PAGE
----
PMCID: PMC3006021  PMID: 21068465
β-cell; replication; pancreas; diabetes
23.  Menopausal Symptom Experience of Hispanic Midlife Women in the U.S. 
Health care for women international  2009;30(10):919-934.
Using a feminist approach, we examined the menopausal symptom experience of Hispanic midlife women in the U.S. This was a qualitative online forum study among 27 Hispanic midlife women in the U.S. Seven topics related to menopausal symptom experience were used to administer the 6-month online forum. The data were analyzed using thematic analysis. Four themes were identified: (a) “Cambio de vida (change of life),” (b) “being silent about menopause,” (c) “trying to be optimistic,” and (d) “getting support.” More in-depth studies with diverse groups of Hispanic women are needed while considering family as a contextual factor.
PMCID: PMC2782818  PMID: 19742365
Hispanic; Midlife Women; Menopause; Symptoms
24.  Human β-cell Precursors Mature Into Functional Insulin-producing Cells in an Immunoisolation Device: Implications for Diabetes Cell Therapies 
Transplantation  2009;87(7):983-991.
Islet transplantation is limited by the need for chronic immunosuppression and the paucity of donor tissue. As new sources of human β-cells are developed (e.g., stem cell-derived tissue), transplanting them in a durable device could obviate the need for immunosuppression, while also protecting the patient from any risk of tumorigenicity. Here, we studied (1) the survival and function of encapsulated human β-cells and their progenitors and (2) the engraftment of encapsulated murine β-cells in allo- and autoimmune settings.
Human islets and human fetal pancreatic islet-like cell clusters were encapsulated in polytetrafluorethylene devices (TheraCyte) and transplanted into immunodeficient mice. Graft survival and function was measured by immunohistochemistry, circulating human C-peptide levels, and blood glucose levels. Bioluminescent imaging was used to monitor encapsulated neonatal murine islets.
Encapsulated human islet-like cell clusters survived, replicated, and acquired a level of glucose responsive insulin secretion sufficient to ameliorate hyperglycemia in diabetic mice. Bioluminescent imaging of encapsulated murine neonatal islets revealed a dynamic process of cell death followed by regrowth, resulting in robust long-term allograft survival. Further, in the non-obese diabetic (NOD) mouse model of type I diabetes, encapsulated primary β-cells ameliorated diabetes without stimulating a detectable T-cell response.
We demonstrate for the first time that human β-cells function is compatible with encapsulation in a durable, immunoprotective device. Moreover, our study suggests that encapsulation of β-cells before terminal differentiation will be a successful approach for new cell-based therapies for diabetes, such as those derived from stem cells.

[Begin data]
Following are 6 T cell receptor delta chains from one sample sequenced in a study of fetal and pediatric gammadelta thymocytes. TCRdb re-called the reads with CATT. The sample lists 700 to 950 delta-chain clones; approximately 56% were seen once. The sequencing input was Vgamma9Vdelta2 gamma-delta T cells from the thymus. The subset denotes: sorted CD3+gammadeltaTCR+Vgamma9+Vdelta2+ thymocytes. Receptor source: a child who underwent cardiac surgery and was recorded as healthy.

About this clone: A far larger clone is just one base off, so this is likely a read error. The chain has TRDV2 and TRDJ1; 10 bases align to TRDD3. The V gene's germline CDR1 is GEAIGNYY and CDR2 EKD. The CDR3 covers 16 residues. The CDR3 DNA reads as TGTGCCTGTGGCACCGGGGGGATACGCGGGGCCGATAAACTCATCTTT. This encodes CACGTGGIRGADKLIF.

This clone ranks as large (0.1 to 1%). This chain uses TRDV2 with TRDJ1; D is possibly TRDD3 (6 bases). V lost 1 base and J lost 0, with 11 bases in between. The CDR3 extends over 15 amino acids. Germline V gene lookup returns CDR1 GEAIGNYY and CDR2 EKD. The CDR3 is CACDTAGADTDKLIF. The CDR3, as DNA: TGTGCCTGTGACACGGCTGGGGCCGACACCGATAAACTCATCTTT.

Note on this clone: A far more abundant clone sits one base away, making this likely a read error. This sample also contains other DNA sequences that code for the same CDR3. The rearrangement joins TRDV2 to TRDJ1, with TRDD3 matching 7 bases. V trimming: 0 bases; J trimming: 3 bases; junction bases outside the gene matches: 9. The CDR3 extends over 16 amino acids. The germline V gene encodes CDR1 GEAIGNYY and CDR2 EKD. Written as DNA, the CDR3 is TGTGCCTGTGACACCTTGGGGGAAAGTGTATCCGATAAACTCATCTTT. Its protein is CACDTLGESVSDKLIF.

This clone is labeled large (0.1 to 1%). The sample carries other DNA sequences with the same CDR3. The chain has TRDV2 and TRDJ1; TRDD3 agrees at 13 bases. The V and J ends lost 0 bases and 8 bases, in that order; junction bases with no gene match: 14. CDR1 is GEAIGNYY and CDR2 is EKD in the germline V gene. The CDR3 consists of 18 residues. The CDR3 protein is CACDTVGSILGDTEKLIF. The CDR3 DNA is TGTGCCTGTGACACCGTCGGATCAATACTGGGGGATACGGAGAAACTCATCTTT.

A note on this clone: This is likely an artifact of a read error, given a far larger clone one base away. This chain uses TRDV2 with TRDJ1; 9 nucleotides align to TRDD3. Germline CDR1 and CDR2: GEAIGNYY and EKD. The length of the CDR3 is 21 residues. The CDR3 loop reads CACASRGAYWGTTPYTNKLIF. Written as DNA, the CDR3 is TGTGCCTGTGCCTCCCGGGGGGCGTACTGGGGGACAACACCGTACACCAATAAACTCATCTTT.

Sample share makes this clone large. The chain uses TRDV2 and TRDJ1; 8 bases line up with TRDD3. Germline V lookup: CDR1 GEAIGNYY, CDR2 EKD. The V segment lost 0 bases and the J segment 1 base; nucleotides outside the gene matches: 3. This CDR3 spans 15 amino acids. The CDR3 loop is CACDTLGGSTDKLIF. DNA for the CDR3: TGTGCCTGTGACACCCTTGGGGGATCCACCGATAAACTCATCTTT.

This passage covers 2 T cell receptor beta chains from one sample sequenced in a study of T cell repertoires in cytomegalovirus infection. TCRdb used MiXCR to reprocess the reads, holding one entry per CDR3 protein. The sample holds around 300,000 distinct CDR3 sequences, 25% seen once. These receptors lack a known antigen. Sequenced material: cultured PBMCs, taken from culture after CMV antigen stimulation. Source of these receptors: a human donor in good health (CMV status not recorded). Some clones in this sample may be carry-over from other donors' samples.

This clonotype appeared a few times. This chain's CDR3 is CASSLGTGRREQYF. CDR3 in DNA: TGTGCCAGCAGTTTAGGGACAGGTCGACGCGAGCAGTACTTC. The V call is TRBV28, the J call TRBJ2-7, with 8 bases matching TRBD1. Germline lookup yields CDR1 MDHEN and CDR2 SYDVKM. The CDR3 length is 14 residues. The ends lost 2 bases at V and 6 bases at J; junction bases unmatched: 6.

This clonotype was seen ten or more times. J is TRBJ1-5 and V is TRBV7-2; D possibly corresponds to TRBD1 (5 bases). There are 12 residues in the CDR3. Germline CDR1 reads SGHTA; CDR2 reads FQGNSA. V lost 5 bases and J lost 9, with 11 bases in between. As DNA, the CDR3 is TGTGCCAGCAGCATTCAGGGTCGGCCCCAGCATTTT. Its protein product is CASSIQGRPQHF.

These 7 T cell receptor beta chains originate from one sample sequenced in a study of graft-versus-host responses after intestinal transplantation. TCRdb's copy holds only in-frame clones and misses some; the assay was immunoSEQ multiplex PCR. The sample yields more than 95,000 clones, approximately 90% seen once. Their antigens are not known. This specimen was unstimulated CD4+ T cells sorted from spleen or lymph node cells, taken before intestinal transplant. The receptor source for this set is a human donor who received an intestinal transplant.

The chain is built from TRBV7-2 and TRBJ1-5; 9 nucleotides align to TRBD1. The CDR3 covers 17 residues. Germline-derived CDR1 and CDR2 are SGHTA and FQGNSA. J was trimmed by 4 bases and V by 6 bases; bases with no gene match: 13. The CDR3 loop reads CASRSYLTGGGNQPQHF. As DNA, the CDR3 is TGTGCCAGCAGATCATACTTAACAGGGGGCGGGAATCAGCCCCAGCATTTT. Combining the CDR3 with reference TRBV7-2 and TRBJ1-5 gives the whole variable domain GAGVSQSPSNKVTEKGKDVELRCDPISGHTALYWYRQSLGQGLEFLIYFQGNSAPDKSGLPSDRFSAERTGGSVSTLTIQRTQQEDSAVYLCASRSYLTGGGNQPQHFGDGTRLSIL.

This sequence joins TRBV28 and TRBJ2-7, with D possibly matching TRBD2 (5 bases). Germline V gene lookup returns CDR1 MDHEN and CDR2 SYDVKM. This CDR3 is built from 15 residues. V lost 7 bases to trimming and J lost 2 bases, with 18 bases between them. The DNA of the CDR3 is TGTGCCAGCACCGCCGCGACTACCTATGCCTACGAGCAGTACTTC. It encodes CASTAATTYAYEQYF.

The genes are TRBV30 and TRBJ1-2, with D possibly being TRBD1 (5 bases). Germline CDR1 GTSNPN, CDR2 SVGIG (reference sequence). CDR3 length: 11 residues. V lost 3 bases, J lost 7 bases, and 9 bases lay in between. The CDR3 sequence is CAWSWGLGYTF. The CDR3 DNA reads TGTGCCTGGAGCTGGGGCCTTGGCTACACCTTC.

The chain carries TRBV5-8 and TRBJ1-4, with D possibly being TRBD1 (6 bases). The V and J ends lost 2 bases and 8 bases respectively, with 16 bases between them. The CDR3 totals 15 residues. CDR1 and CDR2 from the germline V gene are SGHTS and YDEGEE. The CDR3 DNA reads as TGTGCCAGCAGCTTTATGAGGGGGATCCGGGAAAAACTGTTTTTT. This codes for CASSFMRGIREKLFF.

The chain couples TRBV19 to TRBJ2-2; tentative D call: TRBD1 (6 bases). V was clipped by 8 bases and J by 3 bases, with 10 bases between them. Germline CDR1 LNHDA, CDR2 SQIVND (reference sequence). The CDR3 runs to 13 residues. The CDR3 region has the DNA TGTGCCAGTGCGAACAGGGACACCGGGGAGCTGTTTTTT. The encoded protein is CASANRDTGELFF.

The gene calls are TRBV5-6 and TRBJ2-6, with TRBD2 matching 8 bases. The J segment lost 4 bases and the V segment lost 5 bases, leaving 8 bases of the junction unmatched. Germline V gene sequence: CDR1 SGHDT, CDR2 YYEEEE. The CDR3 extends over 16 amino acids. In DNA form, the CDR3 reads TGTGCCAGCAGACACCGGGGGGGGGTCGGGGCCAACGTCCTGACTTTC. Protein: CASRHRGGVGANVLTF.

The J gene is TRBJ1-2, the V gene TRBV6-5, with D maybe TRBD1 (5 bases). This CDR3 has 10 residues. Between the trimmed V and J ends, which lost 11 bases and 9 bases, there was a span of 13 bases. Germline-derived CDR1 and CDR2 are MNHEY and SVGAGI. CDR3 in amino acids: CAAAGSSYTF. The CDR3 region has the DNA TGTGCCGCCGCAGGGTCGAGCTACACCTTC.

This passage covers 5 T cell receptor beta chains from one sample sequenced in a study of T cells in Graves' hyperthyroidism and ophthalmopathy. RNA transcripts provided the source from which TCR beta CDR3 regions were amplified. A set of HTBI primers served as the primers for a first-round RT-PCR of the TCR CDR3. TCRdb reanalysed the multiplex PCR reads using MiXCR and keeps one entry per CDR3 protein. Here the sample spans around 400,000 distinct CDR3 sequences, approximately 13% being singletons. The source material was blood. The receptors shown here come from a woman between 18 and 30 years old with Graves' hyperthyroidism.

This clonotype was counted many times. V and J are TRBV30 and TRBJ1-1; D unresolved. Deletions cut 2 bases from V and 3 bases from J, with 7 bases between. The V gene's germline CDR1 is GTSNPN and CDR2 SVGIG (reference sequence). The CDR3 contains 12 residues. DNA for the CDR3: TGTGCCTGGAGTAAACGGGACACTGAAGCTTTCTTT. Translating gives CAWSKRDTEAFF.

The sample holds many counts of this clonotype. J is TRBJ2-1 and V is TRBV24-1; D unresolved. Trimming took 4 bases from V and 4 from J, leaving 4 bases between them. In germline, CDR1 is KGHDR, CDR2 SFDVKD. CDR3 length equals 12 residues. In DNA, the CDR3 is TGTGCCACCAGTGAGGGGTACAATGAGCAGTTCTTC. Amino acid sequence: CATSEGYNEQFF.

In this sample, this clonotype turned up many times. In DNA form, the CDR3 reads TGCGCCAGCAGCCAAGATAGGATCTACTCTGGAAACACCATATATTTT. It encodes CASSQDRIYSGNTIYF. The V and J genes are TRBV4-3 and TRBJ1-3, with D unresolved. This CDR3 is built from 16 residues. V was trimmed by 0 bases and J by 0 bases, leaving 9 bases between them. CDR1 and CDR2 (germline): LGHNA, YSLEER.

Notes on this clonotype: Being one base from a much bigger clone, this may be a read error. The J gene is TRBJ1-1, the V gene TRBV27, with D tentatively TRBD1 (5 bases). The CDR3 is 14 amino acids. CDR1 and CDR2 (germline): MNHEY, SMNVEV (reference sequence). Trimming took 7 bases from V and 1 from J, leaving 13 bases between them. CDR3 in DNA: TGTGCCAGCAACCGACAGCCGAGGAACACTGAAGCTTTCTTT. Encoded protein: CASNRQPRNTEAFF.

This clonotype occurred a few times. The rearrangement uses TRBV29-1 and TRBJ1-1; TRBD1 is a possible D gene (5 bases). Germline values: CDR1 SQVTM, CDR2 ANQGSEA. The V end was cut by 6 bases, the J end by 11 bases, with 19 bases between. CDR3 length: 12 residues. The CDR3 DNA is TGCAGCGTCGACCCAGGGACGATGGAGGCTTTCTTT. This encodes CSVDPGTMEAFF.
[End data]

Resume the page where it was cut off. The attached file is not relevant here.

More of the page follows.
PMCID: PMC2715156  PMID: 19352116
Encapsulation; Diabetes; Islet transplantation; Immunoisolation
25.  A National Online Forum on Ethnic Differences in Cancer Pain Experience 
Nursing research  2009;58(2):86-94.
Cultural values and beliefs related to cancer and pain have been used to explain ethnic differences in cancer pain experience. Yet, very little is known about similarities and differences in cancer pain experience among different ethnic groups.
To explore similarities and differences in cancer pain experience among four major ethnic groups in the United States.
A feminist approach by Hall and Stevens was used. This was a cross-sectional qualitative study among 22 White, 15 Hispanic, 11 African American, and 27 Asian cancer patients recruited through both Internet and community settings. Four ethnic-specific online forums were conducted for 6 months. Nine topics related to cancer pain experience were used to guide the online forums. The collected data were analyzed using thematic analysis involving line-by-line coding, categorization, and thematic extraction.
All participants across ethnic groups reported “communication breakdowns” with their health care providers and experienced “changes in perspectives.” All of them reported that their cancer pain experience was “gendered experience.” White patients focused on how to control their pain and treatment selection process, while ethnic minority patients tried to control pain by minimizing and normalizing it. White patients sought out diverse strategies of pain management; ethnic minority patients tried to maintain normal lives and use natural modalities for pain management. Finally, the cancer pain experience of White patients was highly individualistic and independent, while that of ethnic minority patients was family-oriented.
These findings suggest that nurses need to use culturally competent approaches to cancer pain management for different ethnic groups. Also, the findings suggest further in-depth cultural studies on the pain experience of multiethnic groups of cancer patients.
PMCID: PMC2668932  PMID: 19289929
cancer; ethnic minority; experience; pain